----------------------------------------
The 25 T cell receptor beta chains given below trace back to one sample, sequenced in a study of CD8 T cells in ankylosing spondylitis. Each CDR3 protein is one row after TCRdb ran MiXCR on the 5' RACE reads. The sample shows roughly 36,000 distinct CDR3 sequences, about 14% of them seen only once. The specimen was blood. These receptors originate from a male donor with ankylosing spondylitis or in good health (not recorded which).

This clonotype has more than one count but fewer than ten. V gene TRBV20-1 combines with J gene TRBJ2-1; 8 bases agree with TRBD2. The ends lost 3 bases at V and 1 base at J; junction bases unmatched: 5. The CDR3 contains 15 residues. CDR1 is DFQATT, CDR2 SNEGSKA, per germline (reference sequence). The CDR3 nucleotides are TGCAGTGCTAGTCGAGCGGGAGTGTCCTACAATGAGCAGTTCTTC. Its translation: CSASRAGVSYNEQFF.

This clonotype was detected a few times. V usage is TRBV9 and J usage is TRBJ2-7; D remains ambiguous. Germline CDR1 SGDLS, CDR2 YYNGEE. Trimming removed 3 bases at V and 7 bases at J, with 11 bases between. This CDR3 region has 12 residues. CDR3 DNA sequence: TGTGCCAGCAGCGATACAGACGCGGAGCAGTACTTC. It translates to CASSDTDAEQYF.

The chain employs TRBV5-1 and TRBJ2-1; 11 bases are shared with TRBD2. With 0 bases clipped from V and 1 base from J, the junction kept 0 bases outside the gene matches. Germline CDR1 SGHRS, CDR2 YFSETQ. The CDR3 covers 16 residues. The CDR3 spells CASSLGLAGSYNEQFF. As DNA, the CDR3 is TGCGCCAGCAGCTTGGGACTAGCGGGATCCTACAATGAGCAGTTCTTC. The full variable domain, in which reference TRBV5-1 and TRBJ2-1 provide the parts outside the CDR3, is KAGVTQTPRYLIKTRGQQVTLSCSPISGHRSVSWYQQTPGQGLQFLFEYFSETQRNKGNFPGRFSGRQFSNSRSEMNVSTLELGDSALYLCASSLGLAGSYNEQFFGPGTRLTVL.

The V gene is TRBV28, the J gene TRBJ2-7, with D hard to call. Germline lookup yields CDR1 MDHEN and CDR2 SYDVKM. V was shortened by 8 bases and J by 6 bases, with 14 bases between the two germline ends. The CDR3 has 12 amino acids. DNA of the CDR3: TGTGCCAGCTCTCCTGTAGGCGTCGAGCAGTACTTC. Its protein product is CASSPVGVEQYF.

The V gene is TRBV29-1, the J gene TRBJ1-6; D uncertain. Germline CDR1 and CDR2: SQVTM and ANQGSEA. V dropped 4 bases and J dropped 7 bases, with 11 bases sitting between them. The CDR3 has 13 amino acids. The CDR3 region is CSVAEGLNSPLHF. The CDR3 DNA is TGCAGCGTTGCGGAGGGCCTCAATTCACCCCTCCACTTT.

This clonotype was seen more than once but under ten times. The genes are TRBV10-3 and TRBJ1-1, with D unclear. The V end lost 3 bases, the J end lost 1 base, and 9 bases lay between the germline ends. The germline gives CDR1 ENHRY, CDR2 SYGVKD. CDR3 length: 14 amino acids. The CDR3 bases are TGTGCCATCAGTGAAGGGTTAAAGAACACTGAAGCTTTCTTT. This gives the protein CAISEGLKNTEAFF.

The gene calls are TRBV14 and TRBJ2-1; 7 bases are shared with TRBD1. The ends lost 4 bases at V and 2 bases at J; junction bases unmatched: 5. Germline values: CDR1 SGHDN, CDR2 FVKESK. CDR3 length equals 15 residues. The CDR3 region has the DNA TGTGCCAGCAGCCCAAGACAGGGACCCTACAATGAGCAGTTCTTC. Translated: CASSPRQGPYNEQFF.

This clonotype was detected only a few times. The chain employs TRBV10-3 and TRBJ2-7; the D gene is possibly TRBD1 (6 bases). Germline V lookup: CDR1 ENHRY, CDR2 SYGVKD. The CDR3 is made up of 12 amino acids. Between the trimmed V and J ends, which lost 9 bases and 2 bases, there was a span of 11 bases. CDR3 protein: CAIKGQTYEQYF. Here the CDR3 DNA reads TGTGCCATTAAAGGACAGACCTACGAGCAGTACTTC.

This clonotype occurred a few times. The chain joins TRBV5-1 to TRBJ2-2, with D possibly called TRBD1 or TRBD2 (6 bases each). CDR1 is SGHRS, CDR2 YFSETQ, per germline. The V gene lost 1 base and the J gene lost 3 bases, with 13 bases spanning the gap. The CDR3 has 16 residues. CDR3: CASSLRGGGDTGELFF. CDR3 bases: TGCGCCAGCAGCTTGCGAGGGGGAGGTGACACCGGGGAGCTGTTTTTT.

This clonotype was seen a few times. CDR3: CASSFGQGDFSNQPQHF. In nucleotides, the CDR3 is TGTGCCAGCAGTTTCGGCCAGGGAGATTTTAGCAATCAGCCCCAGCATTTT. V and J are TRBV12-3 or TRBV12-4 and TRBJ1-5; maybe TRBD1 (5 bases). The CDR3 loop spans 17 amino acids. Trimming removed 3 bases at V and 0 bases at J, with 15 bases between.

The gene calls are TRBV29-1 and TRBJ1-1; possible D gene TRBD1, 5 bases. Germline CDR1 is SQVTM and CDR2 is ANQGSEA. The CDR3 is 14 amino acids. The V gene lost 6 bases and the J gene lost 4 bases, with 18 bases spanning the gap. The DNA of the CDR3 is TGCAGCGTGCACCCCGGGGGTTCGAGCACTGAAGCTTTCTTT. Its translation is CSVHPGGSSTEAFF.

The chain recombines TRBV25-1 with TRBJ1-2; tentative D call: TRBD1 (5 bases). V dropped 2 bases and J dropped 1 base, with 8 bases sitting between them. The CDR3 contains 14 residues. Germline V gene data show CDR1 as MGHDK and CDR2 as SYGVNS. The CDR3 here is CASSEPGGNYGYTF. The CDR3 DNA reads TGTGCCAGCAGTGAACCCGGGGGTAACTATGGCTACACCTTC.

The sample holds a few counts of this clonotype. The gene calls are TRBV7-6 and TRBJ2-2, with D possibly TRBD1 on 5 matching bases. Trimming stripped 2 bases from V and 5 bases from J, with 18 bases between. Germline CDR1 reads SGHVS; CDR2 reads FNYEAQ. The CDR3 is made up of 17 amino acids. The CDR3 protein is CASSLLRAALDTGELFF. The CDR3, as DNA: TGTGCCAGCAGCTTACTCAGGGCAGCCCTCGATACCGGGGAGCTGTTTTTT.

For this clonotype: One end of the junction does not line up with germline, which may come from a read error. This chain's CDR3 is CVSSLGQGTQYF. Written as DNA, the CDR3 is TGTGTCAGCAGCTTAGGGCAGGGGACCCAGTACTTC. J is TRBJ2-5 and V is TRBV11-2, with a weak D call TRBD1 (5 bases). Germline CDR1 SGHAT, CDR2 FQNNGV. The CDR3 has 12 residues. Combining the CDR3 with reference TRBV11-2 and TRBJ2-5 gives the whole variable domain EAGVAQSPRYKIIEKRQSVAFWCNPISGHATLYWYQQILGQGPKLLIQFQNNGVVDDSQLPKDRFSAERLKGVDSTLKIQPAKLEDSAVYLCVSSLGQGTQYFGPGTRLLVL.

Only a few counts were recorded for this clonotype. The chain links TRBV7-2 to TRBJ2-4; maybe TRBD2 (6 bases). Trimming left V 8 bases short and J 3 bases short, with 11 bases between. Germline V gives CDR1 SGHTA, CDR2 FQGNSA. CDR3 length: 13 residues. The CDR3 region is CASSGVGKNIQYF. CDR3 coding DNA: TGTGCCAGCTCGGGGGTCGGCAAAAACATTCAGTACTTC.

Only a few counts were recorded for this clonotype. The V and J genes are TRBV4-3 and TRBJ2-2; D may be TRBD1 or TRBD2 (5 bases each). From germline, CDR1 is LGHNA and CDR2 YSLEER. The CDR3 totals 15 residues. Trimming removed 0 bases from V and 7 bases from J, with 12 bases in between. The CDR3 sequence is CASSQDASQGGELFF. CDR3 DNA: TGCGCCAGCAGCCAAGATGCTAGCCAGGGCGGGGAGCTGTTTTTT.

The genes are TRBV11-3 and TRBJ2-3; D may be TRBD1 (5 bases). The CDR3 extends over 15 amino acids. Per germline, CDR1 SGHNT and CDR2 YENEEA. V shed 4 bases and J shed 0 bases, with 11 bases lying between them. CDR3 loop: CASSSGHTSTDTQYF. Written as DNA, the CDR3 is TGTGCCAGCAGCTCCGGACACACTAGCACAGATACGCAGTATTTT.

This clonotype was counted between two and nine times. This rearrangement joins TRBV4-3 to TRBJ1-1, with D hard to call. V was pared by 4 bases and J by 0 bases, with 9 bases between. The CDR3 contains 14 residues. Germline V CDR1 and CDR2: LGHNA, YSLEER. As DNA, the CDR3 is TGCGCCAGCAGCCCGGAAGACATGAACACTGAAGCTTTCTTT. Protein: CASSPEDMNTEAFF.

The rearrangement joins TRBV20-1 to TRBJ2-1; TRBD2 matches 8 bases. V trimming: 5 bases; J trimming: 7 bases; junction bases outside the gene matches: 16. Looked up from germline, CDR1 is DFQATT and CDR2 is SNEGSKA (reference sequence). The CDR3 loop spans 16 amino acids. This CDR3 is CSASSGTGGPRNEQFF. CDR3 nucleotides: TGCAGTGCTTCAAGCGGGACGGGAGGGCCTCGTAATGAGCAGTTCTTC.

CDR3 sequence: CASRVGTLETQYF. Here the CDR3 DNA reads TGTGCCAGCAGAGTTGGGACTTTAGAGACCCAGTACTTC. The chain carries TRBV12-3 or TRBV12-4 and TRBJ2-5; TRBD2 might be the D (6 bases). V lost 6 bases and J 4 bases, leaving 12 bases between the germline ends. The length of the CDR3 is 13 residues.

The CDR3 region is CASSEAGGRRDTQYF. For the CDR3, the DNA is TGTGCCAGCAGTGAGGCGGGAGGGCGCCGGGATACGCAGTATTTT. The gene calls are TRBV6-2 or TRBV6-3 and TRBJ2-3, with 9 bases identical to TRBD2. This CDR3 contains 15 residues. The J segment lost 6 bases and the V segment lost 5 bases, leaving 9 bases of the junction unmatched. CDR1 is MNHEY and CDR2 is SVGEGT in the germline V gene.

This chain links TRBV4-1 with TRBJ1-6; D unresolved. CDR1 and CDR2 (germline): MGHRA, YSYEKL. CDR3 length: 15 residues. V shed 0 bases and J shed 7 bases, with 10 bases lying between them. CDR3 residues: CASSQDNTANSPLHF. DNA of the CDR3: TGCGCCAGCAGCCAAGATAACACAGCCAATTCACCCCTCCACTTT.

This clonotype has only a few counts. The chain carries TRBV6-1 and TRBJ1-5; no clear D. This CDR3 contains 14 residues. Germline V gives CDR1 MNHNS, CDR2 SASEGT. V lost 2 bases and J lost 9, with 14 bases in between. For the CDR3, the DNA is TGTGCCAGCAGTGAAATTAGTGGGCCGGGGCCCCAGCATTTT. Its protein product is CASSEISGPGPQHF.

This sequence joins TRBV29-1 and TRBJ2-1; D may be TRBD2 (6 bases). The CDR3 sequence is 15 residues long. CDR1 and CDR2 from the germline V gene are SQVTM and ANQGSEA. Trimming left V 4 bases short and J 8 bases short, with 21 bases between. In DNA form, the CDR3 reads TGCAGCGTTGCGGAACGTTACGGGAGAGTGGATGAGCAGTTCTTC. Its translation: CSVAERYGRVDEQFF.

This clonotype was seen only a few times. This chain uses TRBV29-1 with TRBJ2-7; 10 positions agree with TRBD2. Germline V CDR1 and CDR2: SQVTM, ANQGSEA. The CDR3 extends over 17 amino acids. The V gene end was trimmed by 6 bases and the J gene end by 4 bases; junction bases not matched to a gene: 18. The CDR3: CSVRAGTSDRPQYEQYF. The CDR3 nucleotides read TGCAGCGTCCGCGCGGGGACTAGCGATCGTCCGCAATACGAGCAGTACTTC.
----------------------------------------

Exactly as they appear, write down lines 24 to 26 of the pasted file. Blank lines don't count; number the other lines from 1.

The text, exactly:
This clonotype has only a few counts. The chain carries TRBV6-1 and TRBJ1-5; no clear D. This CDR3 contains 14 residues. Germline V gives CDR1 MNHNS, CDR2 SASEGT. V lost 2 bases and J lost 9, with 14 bases in between. For the CDR3, the DNA is TGTGCCAGCAGTGAAATTAGTGGGCCGGGGCCCCAGCATTTT. Its protein product is CASSEISGPGPQHF.

This sequence joins TRBV29-1 and TRBJ2-1; D may be TRBD2 (6 bases). The CDR3 sequence is 15 residues long. CDR1 and CDR2 from the germline V gene are SQVTM and ANQGSEA. Trimming left V 4 bases short and J 8 bases short, with 21 bases between. In DNA form, the CDR3 reads TGCAGCGTTGCGGAACGTTACGGGAGAGTGGATGAGCAGTTCTTC. Its translation: CSVAERYGRVDEQFF.

This clonotype was seen only a few times. This chain uses TRBV29-1 with TRBJ2-7; 10 positions agree with TRBD2. Germline V CDR1 and CDR2: SQVTM, ANQGSEA. The CDR3 extends over 17 amino acids. The V gene end was trimmed by 6 bases and the J gene end by 4 bases; junction bases not matched to a gene: 18. The CDR3: CSVRAGTSDRPQYEQYF. The CDR3 nucleotides read TGCAGCGTCCGCGCGGGGACTAGCGATCGTCCGCAATACGAGCAGTACTTC.